Advances in military technology were meant to ensure the success of Allied forces in World War II, but new, poorly tested inventions only increased their vulnerability. Small "Handy-Talkie" devices—precursors to the Walkie-Talkie radios—were developed to replace human "runners" for communication. The Handy-Talkies seemed to work fine in training, but failed miserably on the battlefield. In 1945, 500 men safely evacuated the United States battleship Indianapolis after an attack, but the Handy-Talkie radios used by the survivors to contact a nearby U.S. naval base failed and each of the men were left to die on rafts in the ocean. Other malfunctioning communication devices left American bomber pilots confused and unable to decipher friend from foe. Thousands of ground troops lost limbs, and some their lives, to friendly fire.
With rapid mobilization in preparation for the D-Day invasion of Normandy in the summer of 1944, new technology promised to safely and efficiently transport troops from sea to land. Developed to be a "tank that could swim," the Dual Drive vehicle was equipped to float on canvas skirts and propel itself through the waves onto land. 27 of the 32 "D.D." tanks that were launched offshore on D-Day never reached the Normandy beaches but instead sank like stones with crewmen trapped inside.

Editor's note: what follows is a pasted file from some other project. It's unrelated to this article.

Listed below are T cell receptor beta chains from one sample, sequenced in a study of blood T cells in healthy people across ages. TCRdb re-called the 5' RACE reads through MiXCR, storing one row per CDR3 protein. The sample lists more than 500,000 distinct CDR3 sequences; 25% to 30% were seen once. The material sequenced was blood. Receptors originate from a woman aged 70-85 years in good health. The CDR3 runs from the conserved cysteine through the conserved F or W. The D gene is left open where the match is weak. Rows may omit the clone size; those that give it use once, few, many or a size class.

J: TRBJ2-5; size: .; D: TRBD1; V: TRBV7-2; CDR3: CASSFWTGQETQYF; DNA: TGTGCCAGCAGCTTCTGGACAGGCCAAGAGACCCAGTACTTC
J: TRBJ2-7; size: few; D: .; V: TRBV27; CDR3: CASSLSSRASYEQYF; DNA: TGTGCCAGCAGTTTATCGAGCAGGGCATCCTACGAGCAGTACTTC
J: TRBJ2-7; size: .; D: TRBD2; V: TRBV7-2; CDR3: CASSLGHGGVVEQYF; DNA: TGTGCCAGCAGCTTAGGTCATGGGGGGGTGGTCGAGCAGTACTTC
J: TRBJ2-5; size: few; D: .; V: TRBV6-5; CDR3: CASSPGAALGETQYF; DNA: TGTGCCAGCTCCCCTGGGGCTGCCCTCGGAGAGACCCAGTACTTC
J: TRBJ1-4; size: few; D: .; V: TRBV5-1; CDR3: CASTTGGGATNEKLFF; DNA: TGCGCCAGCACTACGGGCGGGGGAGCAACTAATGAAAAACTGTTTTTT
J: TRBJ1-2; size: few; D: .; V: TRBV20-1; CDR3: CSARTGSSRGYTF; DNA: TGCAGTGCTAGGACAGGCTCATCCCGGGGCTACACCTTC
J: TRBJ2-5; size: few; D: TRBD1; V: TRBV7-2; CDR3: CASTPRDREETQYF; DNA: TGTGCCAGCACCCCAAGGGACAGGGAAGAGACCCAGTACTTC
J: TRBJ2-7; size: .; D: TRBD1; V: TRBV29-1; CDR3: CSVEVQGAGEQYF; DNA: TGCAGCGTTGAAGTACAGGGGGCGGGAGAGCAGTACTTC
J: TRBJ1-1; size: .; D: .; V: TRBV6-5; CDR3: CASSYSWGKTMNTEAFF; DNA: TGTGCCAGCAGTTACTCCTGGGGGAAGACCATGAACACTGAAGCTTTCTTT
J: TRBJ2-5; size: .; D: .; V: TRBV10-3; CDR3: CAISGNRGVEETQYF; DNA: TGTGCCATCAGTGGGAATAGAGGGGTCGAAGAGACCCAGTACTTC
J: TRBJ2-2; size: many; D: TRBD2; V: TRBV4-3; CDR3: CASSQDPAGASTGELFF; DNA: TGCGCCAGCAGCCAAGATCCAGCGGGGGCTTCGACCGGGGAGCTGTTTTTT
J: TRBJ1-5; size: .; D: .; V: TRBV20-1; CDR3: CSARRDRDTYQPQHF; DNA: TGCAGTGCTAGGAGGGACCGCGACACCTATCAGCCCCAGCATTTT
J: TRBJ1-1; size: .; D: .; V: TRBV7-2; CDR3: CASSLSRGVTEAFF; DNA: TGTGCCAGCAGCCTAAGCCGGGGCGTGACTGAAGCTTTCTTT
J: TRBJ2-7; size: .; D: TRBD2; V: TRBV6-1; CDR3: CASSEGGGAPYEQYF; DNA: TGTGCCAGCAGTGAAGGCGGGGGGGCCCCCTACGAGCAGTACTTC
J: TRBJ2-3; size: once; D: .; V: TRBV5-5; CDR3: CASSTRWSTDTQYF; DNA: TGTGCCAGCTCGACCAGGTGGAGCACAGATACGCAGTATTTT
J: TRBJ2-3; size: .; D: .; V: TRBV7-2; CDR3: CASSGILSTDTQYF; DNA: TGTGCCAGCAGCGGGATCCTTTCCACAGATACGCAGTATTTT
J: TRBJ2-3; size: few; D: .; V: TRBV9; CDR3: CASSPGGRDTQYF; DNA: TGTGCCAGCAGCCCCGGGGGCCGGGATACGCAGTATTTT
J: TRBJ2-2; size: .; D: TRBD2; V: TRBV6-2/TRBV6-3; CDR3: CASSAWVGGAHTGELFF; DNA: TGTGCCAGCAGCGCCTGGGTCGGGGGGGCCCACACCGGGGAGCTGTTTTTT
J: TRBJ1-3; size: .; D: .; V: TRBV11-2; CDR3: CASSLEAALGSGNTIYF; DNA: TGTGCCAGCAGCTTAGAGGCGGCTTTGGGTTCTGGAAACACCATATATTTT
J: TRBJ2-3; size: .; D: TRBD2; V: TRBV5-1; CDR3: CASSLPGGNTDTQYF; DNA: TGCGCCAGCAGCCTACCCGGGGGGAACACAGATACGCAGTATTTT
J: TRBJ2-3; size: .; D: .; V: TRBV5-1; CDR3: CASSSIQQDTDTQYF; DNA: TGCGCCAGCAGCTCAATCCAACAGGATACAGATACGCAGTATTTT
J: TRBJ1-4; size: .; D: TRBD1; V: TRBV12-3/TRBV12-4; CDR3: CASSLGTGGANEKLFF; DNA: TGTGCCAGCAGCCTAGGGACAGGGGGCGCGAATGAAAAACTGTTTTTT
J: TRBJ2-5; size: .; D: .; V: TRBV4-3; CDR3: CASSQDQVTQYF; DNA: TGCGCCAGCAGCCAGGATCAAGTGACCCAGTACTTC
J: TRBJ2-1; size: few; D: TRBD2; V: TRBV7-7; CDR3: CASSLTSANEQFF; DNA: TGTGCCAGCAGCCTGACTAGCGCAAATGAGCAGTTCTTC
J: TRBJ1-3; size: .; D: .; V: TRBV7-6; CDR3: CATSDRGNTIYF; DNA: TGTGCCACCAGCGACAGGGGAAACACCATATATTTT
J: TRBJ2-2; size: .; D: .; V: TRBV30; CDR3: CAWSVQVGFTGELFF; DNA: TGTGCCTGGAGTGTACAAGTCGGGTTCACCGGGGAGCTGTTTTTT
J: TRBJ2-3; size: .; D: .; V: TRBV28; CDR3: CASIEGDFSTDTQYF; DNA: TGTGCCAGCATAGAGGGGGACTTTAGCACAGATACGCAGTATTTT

Uniform "innovations" also compromised the lives of servicemen. One-piece uniforms, or coveralls, designed to be more easily and rapidly produced to meet warfront demand, had one unforeseen—and dangerous—drawback; soldiers had to remove the entire top half of the uniform when anticipating a bowel movement, which left them severely vulnerable when suddenly under mortar fire.13
As the war intensified, daily death tolls climbed, and with the tremendous loss of soldiers came a steady demand for replacements. Frightened newcomers were often teenagers, fresh from civilian life. (The minimum draft age in the United States during World War II was 18; in Great Britain the age was 16). These young recruits engaged in what amounted to on-the-job training in a hostile, chaotic, and unfamiliar environment, and were often ill-equipped physically and emotionally to grapple with mortal danger. Still, military personnel operated as if each soldier knew exactly what he was doing. Tragically, error, injury, and death resulted from the terror and naiveté of inexperience. For instance, in 1943, new, frightened American ground troops in Sicily shot down two-dozen Allied planes, mistaking them for German aircraft. Blunders like these were common, and often comfort came only from knowing that the enemy made mistakes too.14
Some American soldiers committed themselves to military service because they sought to aid in the ideological struggle against totalitarianism, the murder of civilians, and genocide. Still, many World War II servicemen describe a far less romantic or moral sense of purpose. War veteran and historian Paul Fussell reflects, "To get home you had to end the war. To end the war was the reason you fought it. The only reason." In stark contrast to familiar portrayals of battlefield glory and patriotic sacrifice, many infantrymen were driven by the longing for family and for the comforts of home, and the desire to return to a normal life in America.